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Chapter 6: Section 2. Explain how territorial expansion brought Americans into conflict with the British and with Native Americans. Describe American.

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Presentation on theme: "Chapter 6: Section 2. Explain how territorial expansion brought Americans into conflict with the British and with Native Americans. Describe American."— Presentation transcript:

1 Chapter 6: Section 2

2 Explain how territorial expansion brought Americans into conflict with the British and with Native Americans. Describe American relations with Britain, France, and Spain. Analyze how the political parties debates over foreign policy further divided them. Objectives

3 Terms and People Little Turtle – Native American war chief who defeated forces sent to stop his attacks on settlers in the 1790s Battle of Fallen Timbers – 1794 victory over Native Americans by General Anthony Wayne, led to the Treaty of Greenville and American control over Ohio French Revolution – 1789 republican uprising in France against the monarchy that led to public executions and war with Britain

4 Terms and People (continued) John Jay – Chief Justice who negotiated a 1794 treaty with Britain that removed British soldiers from American lands, but maintained restrictions on American shipping XYZ Affair – incident in which French officials demanded bribes to stop French seizures of American shipping Alien and Sedition Acts – 1798 Federalist laws to restrict public criticism and deport immigrants, most of whom supported Democratic Republicans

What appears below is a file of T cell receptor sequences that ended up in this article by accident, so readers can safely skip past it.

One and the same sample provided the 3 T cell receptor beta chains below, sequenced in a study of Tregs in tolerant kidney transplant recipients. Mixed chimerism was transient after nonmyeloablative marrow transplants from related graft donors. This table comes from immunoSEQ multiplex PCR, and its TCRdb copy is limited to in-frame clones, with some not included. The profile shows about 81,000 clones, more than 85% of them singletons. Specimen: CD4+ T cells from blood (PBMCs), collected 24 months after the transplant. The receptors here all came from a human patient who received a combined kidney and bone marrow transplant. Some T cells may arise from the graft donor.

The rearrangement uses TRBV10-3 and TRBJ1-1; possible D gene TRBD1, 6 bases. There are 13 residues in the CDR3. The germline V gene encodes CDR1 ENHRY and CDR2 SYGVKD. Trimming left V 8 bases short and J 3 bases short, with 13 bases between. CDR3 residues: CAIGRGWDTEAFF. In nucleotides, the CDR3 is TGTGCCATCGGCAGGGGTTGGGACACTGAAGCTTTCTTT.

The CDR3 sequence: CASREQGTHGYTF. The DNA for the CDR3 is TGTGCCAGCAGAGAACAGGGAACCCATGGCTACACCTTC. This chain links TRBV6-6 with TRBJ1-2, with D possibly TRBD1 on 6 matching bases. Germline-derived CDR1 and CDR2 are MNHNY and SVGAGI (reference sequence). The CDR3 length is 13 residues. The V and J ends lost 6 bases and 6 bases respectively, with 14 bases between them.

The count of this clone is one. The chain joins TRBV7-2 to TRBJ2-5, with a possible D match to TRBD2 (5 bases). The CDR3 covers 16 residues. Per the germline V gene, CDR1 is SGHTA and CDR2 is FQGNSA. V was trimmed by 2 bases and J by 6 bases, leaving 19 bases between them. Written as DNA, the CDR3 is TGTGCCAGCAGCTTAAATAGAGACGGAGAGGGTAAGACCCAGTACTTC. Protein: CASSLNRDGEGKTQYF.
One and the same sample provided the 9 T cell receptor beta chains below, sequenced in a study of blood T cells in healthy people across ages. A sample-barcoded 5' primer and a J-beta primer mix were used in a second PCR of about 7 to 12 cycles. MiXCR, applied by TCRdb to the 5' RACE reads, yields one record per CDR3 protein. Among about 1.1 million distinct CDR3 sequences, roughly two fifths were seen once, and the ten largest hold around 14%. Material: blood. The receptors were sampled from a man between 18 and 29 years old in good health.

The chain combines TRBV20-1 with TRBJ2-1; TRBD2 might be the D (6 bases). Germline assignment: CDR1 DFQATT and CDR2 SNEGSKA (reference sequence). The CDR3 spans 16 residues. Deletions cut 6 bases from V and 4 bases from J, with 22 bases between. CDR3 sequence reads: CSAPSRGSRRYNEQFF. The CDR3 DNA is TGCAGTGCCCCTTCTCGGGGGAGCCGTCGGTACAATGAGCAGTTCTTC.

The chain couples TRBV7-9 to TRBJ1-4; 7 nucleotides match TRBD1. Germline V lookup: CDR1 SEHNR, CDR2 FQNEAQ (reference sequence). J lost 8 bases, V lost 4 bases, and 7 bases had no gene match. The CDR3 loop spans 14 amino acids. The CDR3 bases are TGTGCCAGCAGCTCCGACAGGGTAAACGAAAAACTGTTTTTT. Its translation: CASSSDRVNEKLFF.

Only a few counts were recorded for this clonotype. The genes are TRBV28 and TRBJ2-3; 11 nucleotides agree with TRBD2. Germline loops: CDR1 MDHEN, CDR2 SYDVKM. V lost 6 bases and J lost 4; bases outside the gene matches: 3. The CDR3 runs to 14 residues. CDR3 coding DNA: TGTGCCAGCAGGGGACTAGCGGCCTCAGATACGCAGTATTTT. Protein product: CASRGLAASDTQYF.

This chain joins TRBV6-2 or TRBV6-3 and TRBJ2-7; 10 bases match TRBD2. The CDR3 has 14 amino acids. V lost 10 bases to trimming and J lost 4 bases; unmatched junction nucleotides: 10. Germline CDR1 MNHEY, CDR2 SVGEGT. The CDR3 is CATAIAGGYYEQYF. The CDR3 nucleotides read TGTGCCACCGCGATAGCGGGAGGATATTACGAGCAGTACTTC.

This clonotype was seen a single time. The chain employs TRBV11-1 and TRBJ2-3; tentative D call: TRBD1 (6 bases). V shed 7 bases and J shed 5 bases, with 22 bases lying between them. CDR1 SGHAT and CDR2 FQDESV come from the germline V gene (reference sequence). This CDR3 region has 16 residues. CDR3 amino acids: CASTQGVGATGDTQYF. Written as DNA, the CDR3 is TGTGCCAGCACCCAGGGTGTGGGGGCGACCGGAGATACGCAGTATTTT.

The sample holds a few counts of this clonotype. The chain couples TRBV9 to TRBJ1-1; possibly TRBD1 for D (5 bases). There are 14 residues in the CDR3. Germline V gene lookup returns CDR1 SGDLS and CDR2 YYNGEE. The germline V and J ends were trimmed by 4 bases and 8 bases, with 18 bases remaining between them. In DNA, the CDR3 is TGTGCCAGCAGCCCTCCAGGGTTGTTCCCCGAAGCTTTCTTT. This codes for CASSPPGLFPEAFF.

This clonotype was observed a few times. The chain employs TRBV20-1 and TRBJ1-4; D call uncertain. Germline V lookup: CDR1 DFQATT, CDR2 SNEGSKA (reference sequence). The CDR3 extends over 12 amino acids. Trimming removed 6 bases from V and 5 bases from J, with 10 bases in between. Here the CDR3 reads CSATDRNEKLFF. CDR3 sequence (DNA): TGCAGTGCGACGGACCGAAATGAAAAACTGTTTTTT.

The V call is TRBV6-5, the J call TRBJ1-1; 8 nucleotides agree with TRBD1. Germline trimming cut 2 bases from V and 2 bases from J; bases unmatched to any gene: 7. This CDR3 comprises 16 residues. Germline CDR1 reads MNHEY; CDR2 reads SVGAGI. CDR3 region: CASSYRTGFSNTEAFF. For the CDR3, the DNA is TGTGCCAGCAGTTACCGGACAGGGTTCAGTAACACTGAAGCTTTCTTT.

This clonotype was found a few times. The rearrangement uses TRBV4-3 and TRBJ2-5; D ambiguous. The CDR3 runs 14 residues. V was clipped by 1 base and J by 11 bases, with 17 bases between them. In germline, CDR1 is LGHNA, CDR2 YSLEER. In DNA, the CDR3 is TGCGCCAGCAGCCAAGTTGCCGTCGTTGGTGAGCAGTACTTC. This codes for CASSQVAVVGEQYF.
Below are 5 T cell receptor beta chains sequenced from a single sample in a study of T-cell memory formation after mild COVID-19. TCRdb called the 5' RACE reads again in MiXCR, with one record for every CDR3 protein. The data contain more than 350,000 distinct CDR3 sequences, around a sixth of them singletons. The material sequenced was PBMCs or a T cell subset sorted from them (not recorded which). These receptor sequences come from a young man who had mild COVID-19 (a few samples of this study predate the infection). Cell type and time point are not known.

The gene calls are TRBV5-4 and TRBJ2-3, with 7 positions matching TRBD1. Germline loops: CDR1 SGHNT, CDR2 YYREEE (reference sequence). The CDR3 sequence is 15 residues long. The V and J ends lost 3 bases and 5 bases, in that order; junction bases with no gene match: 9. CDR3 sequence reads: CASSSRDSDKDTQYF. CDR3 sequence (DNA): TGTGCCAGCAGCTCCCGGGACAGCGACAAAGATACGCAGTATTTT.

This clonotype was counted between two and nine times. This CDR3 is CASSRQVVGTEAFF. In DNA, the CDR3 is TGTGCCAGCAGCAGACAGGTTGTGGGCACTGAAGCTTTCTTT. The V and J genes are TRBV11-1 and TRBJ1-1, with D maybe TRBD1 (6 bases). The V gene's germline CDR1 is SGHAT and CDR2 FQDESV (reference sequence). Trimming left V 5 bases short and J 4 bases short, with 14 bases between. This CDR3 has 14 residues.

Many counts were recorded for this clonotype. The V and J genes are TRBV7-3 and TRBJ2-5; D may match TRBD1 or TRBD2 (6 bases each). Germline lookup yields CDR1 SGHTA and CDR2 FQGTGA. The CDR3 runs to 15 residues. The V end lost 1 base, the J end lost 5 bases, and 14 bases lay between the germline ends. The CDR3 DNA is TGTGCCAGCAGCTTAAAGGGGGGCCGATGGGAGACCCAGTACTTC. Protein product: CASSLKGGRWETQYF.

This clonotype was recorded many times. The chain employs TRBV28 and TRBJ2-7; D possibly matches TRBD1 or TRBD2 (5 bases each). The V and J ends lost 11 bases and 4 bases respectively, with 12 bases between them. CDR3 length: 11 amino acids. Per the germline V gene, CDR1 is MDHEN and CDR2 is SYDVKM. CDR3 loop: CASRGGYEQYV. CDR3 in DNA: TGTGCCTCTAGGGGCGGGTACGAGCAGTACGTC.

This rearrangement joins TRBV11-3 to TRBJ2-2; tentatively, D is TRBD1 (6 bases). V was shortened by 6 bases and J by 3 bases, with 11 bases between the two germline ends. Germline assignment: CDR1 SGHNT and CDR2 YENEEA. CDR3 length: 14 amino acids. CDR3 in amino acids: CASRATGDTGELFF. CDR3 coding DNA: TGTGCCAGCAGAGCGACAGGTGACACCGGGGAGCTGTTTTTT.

5 Terms and People (continued) Virginia and Kentucky resolutions – hinted that states had the power to nullify federal laws like the Alien and Sedition Acts, which some Democratic Republicans thought were unconstitutional Aaron Burr – In 1800, tied Jefferson in the electoral college but became Vice President after Hamilton urged Federalist congressmen to back Jefferson; later killed Hamilton in a duel

6 How did foreign policy challenges affect political debate and shape American government? The nation had to make peace with Native Americans, control its borders, and establish itself internationally. Renewed war between Britain and France threatened neutrality. Americans debated the right response to the European war and to the French Revolution.

7 The new nation faced challenges on its Northwestern frontier The British continued to man forts along the Great Lakes and supplied Indian tribes with guns. In 1790 and 1791, Chief Little Turtle defeated American forces as the Miami Indians fought American expansion in the Ohio Valley.

8 In 1794, General Anthony Wayne defeated Native Americans in the Battle of Fallen Timbers. The resulting Treaty of Greenville gave the United States control of Ohio.

9 In 1789, Americans were divided by the French Revolution. Federalists worried about the anarchy and public executions. Hamilton feared Democratic Republicans might want to do the same in America. Jefferson decried the violence but publicly admired the French Revolutions principles. French Revolution